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Lymphatic System Urinary System Notes

Lymphatic System Urinary System Notes - Lymphatic System...

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Lymphatic System Components- Consists of interstitial fluid called lymph The vessels which convey the lymph are called lymphatics Various concentrations of lymph tissue Lymph nodes, tonsils, thymus, and spleen Lymph circulation Lymphatics form a one way system carrying lymph toward the heart Remember that it is called lymph, plasma and interstitial fluid depending on location The system begins with microscopic, highly porous, dead ended lymph capillaries which leave between cells interstitial fluids move into lymph capillaries through the pores Lymph capillaries merge to form afferent lymphatics , which move lymph toward lymph nodes Lymph exits a lymph node through an efferent lymphatic Efferent lymphatics merge into lymph trunks Efferent exit, afferent towards Lymph vessels are thin walled and have valves The lymph is propelled unidirectional (as in veins) by contractions of surrounding skeletal muscles The lymph trunks merge to form either the thoracic duct or the right lymphatic duct These in turn dump into ether the left or right subclavian vein Main Functions: Drain interstitial fluid from tissue spaces and return it to the bloodstream Transport fats from GI tract to blood Surveillance and defense...the nodes and organs house and produce lymphocytes and monocytes the basis of immunity Lymph Tissues: Lymph nodes- Are found clustered along the vessels Lymph is filtered through sinuses in the nodes The sinuses are lined with phagocytic cells which destroy foreign substances In the lymph nodes are nodules that are home to lymphocytes, the vital immune system cells Tonsils- Are aggregations of lymph nodes around “pits” Tonsils takin in bacteria and expose them to the lymphocytes Spleen- Largest organ in lymph system Functions in removing aged erythrocytes and storing the recovered iron Produces blood cells in a fetus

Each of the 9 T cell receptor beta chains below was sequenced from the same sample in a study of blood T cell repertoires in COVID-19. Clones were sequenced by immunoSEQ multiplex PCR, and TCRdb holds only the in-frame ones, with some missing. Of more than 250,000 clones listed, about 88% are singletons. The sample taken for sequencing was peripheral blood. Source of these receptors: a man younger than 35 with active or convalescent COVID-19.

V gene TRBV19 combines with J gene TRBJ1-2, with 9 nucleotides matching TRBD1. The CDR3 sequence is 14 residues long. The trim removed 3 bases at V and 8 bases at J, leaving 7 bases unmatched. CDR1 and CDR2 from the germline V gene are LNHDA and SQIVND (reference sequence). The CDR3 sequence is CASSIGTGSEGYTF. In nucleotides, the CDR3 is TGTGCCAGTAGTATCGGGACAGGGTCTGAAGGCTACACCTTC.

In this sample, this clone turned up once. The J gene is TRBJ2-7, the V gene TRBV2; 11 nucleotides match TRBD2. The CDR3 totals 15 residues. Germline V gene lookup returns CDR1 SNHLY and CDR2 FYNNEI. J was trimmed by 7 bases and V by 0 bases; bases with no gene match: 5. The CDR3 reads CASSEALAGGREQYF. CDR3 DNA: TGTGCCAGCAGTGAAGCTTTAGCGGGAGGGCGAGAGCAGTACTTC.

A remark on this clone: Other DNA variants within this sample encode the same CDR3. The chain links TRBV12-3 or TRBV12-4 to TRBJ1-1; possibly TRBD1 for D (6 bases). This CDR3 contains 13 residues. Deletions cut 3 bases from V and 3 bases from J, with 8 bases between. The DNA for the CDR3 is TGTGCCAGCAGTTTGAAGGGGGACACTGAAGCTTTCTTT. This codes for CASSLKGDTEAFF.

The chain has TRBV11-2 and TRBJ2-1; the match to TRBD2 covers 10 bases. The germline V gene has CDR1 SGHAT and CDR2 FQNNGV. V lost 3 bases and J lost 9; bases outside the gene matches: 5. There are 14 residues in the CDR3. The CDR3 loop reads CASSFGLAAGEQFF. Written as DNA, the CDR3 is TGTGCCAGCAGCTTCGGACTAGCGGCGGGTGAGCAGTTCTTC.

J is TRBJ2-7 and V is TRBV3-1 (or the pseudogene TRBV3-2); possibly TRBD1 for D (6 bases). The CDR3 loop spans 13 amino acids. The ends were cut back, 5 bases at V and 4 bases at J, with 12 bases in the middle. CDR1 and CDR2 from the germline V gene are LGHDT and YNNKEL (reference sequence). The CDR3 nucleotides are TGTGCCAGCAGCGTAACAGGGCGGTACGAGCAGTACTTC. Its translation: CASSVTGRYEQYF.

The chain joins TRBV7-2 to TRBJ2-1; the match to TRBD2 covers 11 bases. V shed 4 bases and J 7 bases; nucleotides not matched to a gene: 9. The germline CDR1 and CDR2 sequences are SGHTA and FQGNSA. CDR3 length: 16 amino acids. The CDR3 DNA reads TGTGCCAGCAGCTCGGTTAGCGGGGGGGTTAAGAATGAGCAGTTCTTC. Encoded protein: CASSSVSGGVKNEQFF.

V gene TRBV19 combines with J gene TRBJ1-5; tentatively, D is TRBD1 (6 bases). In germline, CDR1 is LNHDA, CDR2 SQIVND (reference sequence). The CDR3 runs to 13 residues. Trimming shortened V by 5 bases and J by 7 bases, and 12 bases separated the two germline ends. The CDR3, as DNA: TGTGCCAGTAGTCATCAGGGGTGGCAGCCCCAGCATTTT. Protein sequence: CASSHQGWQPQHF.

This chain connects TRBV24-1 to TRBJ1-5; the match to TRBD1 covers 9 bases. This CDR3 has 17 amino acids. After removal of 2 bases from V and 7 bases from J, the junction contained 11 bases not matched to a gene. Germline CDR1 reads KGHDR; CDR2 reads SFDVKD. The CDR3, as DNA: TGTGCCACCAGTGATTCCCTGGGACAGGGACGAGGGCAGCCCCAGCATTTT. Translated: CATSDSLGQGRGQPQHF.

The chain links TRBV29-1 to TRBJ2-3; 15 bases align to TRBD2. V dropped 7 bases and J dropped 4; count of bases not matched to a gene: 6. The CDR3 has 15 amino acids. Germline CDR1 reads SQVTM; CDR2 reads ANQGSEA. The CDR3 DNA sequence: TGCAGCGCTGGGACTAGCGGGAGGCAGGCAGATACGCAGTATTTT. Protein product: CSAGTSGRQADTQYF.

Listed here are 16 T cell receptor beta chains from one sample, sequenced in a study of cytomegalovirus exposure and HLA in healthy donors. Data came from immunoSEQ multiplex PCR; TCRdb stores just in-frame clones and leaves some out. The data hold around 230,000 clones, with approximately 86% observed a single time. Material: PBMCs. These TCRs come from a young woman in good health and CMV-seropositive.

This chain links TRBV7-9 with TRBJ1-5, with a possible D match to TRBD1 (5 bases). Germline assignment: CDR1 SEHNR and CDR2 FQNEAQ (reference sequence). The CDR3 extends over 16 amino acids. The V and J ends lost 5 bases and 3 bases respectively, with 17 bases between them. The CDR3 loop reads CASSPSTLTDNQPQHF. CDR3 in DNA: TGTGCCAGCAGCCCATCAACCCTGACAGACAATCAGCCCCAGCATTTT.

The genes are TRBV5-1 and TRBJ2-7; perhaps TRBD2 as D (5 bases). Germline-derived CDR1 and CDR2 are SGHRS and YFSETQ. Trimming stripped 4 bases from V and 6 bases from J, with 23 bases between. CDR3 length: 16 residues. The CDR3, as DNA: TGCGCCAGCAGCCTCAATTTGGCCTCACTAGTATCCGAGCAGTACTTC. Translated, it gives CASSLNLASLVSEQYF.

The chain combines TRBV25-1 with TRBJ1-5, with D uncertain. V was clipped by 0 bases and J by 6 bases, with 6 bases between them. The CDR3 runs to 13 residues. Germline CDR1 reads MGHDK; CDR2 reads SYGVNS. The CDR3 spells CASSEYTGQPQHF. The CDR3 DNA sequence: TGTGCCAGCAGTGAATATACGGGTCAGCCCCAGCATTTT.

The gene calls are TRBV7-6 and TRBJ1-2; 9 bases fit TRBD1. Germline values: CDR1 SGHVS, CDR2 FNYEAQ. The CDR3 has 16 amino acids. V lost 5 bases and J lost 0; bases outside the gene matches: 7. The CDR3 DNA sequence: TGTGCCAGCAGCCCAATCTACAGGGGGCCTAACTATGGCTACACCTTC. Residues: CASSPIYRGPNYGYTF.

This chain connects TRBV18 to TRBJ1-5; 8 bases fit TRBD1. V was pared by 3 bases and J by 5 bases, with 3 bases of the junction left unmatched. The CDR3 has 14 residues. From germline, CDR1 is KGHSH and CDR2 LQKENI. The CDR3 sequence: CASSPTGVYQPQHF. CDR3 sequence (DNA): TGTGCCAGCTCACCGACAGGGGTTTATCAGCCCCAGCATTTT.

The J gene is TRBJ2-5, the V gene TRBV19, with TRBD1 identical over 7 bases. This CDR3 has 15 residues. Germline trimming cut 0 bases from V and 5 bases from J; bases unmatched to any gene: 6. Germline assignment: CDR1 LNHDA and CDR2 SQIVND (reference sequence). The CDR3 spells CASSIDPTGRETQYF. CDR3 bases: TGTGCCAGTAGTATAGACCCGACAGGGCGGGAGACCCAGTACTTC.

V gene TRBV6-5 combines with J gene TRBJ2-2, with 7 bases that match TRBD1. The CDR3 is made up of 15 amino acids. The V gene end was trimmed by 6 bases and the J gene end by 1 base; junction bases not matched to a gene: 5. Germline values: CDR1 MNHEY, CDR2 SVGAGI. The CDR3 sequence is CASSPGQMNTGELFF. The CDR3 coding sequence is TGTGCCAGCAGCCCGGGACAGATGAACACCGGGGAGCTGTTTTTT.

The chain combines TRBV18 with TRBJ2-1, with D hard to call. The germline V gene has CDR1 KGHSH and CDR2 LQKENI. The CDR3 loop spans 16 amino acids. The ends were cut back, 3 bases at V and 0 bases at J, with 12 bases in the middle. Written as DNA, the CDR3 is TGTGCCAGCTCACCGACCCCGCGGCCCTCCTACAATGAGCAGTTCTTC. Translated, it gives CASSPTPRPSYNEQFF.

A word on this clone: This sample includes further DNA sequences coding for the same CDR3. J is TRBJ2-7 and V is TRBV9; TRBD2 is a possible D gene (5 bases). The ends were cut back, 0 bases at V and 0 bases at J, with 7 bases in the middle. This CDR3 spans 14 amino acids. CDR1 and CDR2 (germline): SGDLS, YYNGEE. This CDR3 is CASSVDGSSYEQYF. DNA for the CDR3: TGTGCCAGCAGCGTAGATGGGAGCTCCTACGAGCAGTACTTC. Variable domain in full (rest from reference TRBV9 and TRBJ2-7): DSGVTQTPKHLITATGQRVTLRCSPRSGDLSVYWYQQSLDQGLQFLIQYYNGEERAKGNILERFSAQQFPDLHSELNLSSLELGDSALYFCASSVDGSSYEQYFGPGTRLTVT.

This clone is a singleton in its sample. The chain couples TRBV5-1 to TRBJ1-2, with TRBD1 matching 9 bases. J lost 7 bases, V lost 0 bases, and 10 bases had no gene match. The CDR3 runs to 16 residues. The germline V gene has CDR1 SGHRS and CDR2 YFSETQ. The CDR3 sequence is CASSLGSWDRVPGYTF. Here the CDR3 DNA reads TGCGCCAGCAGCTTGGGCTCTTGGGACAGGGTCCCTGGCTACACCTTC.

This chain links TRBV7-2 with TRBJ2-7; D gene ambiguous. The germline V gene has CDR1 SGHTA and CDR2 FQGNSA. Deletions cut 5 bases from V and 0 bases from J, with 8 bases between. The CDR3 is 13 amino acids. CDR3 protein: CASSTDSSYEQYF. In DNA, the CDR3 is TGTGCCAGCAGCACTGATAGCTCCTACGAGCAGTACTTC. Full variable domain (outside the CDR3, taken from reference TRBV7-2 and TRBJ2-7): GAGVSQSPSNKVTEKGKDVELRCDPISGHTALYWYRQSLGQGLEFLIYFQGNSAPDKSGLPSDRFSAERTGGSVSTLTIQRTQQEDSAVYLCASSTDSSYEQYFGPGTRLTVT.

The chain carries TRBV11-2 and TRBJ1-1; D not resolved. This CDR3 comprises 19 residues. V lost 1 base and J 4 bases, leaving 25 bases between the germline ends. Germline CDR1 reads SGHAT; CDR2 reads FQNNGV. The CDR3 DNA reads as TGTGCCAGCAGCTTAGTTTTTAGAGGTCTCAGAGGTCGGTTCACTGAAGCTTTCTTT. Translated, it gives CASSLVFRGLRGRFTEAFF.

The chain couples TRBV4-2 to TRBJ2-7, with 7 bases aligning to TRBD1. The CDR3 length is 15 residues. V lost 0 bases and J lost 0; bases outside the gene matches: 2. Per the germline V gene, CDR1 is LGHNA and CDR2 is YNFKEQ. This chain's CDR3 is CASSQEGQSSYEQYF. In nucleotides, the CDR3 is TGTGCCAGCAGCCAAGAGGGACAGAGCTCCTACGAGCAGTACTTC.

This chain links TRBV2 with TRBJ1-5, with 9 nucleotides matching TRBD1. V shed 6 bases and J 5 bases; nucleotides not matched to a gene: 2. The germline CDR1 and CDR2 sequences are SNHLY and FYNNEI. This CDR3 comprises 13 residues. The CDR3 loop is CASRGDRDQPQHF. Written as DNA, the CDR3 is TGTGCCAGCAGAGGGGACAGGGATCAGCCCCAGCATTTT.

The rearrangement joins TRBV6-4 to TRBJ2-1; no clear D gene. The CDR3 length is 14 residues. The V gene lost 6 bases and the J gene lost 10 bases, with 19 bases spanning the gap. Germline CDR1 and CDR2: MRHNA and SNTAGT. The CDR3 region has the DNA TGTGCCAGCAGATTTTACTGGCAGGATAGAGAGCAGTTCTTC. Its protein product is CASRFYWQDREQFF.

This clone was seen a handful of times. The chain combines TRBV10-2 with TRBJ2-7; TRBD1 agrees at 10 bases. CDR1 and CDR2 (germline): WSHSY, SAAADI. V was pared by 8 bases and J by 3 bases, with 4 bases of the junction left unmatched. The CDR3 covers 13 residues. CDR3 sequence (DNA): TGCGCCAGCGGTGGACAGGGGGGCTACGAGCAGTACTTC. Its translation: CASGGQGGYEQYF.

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Functions like a giant lymph node Thymus: Reaches its largest size around puberty them diminishes until disappearing by about 35. Its functions include the production, programming, and maturation of T-cells a type of lymphocyte Body Defenses: Defenses against invasion are divided into two broad categories: specific and non specific a. non specific defenses- a whole array of membranes, barriers, molecules, and cells which serve as the “front line” first defenses system against pathogens. PATHOGEN: disease causing organism 5 basic non specific defenses- skin and mucous membranes : While unbroken are a physical barrier to invasion additionally hair and mucus tarp invaders. Cilia in the upper respiratory tract serve to move mucus and trapped pathogens in and out Saliva and tears wash away invaders Membranes also create a CHEMICAL barrier, which either kill microorganisms or discourage them from colonizing our membranes Ex. The acidity of sweat, sebum, gastric juice, and the enzyme lysozyme found in tears and saliva.
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